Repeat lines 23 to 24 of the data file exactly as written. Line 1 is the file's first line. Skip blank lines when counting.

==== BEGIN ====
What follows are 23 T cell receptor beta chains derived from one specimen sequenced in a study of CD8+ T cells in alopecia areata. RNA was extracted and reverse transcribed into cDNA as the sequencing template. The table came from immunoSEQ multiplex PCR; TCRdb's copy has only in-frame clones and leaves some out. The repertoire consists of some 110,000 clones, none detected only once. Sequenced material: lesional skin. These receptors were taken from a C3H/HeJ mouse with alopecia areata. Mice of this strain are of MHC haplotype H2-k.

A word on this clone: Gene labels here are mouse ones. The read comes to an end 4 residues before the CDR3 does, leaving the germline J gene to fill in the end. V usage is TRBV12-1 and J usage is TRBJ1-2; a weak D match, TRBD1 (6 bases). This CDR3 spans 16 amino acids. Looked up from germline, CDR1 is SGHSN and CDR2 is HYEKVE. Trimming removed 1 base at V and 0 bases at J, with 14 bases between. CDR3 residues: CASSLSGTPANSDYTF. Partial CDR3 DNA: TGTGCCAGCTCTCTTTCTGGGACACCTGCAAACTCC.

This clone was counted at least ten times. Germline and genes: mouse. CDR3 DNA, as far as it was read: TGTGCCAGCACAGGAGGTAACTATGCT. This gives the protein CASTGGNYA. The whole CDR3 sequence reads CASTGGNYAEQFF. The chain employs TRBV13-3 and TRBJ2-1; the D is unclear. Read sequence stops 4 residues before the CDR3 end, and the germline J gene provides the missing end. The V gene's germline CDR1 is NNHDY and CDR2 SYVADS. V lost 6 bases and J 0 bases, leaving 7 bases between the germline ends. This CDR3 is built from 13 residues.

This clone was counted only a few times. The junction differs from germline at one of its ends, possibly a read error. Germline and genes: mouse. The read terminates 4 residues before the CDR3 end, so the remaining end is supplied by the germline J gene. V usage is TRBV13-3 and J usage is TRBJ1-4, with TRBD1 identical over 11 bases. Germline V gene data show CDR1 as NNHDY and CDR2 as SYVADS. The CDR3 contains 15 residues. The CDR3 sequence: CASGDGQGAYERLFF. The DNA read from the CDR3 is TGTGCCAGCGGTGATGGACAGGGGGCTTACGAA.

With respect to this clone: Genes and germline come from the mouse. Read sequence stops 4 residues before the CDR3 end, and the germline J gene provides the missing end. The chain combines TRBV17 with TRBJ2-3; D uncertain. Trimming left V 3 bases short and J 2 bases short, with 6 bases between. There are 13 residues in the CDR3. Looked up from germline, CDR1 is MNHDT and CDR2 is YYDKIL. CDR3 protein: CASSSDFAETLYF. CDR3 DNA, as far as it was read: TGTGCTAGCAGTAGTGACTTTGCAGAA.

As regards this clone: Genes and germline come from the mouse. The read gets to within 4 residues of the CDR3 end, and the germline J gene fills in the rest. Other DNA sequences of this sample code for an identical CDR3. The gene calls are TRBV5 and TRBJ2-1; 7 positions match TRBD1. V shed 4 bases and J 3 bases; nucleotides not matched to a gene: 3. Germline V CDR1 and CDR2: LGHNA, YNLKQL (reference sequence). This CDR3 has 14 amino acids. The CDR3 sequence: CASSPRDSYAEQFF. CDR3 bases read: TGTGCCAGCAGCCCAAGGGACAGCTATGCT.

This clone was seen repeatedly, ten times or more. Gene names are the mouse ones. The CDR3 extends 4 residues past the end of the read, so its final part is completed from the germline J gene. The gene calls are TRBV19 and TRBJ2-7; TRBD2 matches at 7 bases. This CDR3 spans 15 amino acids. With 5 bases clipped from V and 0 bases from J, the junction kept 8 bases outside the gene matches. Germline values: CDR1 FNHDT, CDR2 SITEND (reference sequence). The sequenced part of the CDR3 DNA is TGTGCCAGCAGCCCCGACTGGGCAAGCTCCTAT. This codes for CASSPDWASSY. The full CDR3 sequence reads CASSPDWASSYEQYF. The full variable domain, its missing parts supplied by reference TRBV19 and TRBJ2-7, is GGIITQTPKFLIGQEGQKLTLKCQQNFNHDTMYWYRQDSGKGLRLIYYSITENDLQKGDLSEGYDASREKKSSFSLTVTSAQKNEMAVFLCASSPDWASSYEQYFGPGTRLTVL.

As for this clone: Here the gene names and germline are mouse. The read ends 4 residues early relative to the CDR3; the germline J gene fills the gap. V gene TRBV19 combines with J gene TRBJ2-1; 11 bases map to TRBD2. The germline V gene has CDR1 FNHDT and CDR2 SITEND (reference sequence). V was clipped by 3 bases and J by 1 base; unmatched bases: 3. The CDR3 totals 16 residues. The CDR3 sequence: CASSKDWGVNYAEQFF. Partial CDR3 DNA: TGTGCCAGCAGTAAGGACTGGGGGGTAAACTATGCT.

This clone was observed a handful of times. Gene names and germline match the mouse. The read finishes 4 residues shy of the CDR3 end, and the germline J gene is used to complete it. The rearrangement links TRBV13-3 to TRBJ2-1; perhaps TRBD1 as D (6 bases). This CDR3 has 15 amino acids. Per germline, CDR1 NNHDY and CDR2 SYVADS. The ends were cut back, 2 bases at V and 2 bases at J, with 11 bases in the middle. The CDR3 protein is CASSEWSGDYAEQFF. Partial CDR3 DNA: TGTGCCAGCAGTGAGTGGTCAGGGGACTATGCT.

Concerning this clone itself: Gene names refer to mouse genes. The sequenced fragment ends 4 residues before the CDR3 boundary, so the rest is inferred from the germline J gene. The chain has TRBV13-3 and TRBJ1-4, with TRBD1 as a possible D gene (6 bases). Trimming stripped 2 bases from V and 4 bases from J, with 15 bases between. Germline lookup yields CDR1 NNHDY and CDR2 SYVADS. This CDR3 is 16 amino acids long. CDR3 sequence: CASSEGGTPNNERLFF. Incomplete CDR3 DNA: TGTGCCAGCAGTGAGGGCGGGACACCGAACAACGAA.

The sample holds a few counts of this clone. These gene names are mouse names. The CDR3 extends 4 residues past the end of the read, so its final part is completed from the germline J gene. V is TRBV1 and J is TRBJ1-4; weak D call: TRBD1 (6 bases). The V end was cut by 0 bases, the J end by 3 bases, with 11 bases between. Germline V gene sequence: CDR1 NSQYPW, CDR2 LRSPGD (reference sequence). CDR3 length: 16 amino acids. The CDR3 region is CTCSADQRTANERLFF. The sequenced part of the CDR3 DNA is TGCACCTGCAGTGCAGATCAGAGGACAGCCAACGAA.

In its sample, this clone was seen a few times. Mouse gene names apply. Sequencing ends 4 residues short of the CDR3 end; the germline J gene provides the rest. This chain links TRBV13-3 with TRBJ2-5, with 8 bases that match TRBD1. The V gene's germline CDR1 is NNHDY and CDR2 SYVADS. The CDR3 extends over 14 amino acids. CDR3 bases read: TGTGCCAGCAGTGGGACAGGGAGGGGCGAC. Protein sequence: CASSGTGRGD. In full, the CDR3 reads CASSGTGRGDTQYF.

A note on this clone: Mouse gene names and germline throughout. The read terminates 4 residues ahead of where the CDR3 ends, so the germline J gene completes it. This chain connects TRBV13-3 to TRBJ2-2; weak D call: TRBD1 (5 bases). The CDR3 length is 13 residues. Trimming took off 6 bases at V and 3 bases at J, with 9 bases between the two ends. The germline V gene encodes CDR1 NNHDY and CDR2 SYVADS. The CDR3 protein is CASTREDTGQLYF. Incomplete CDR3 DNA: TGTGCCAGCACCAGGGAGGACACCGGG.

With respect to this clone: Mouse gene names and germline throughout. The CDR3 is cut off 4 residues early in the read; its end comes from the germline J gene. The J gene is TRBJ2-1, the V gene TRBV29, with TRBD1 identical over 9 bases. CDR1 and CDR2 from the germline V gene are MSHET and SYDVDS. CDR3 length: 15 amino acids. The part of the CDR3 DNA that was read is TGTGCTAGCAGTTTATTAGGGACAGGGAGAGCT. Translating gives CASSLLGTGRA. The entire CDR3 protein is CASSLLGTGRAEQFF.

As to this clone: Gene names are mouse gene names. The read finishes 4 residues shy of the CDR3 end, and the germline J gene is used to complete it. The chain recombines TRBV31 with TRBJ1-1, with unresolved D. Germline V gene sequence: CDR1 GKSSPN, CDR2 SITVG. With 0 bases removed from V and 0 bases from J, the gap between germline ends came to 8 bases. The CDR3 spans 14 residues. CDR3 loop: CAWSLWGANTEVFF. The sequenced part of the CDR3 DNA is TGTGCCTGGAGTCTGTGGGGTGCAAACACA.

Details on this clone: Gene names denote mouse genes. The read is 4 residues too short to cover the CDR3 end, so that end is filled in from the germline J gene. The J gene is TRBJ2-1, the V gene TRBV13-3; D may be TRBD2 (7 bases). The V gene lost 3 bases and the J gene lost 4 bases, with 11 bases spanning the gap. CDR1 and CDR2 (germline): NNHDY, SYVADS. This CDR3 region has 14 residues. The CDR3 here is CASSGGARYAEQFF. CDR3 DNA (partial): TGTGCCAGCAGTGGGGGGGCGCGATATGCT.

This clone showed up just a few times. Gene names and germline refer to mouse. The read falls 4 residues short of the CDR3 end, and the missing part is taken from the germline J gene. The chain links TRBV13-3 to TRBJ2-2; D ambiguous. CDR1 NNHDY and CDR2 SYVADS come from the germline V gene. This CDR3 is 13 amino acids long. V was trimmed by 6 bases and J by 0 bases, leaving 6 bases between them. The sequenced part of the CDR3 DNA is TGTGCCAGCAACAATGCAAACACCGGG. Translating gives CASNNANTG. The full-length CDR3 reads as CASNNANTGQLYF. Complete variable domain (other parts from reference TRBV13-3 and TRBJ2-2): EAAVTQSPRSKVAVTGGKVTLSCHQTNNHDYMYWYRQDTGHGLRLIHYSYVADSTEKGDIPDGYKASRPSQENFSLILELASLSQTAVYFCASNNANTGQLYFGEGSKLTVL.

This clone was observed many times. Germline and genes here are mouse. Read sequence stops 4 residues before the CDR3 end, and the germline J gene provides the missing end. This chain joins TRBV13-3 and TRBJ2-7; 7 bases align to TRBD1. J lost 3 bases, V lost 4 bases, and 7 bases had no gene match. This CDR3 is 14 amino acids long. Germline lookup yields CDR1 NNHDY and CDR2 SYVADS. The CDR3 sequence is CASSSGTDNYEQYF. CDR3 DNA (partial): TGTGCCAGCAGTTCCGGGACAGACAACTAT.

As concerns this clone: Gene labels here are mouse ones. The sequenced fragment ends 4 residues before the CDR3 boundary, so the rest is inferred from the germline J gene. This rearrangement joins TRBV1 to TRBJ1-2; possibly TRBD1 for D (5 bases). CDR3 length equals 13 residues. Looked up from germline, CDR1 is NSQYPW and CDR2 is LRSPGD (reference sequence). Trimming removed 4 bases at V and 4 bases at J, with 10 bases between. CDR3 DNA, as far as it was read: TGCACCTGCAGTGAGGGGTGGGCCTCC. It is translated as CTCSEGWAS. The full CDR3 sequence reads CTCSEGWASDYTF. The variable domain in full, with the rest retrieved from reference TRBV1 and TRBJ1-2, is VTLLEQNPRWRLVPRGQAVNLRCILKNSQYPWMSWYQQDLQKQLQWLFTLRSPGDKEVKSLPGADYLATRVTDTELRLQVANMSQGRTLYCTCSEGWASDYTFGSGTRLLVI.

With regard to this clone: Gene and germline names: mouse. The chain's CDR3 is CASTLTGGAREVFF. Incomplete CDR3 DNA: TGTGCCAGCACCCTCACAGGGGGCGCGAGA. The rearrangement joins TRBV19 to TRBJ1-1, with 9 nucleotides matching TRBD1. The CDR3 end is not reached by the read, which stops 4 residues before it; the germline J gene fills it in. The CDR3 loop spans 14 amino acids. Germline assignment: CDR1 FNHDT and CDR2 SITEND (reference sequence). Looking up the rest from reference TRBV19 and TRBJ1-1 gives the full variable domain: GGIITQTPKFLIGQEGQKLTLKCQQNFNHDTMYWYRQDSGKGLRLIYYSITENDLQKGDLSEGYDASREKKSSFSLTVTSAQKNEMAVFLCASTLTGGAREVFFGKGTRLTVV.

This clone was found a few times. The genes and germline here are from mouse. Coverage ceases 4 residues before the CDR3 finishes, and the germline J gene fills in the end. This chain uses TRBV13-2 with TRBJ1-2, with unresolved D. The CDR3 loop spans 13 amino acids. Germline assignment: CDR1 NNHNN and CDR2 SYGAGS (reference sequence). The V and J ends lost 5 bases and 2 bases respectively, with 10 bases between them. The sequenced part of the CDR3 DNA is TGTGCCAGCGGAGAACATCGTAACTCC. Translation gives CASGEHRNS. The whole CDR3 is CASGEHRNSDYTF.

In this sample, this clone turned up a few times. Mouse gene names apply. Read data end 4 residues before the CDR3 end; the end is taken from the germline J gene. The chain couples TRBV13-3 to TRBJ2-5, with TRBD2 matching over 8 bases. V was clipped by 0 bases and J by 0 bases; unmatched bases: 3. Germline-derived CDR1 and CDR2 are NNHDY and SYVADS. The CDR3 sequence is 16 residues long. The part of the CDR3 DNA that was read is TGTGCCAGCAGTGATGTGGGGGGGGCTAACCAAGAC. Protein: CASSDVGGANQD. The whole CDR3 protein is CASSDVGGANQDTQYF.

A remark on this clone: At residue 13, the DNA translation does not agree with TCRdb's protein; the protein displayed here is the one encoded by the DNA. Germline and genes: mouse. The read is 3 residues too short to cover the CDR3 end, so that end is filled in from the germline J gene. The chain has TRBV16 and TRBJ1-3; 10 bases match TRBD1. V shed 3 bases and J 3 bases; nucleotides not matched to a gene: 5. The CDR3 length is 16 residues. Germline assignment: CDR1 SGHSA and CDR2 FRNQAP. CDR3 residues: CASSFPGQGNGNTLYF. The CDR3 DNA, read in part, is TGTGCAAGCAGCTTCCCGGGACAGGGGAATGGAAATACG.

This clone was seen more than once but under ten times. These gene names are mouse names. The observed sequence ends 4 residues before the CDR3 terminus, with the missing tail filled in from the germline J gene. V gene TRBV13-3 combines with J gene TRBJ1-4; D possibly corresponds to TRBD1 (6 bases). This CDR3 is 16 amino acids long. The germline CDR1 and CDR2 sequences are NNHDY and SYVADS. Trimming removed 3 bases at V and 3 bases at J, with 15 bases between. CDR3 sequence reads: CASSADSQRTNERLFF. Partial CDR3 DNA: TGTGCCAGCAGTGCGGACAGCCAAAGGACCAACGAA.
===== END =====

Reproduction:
A remark on this clone: At residue 13, the DNA translation does not agree with TCRdb's protein; the protein displayed here is the one encoded by the DNA. Germline and genes: mouse. The read is 3 residues too short to cover the CDR3 end, so that end is filled in from the germline J gene. The chain has TRBV16 and TRBJ1-3; 10 bases match TRBD1. V shed 3 bases and J 3 bases; nucleotides not matched to a gene: 5. The CDR3 length is 16 residues. Germline assignment: CDR1 SGHSA and CDR2 FRNQAP. CDR3 residues: CASSFPGQGNGNTLYF. The CDR3 DNA, read in part, is TGTGCAAGCAGCTTCCCGGGACAGGGGAATGGAAATACG.

This clone was seen more than once but under ten times. These gene names are mouse names. The observed sequence ends 4 residues before the CDR3 terminus, with the missing tail filled in from the germline J gene. V gene TRBV13-3 combines with J gene TRBJ1-4; D possibly corresponds to TRBD1 (6 bases). This CDR3 is 16 amino acids long. The germline CDR1 and CDR2 sequences are NNHDY and SYVADS. Trimming removed 3 bases at V and 3 bases at J, with 15 bases between. CDR3 sequence reads: CASSADSQRTNERLFF. Partial CDR3 DNA: TGTGCCAGCAGTGCGGACAGCCAAAGGACCAACGAA.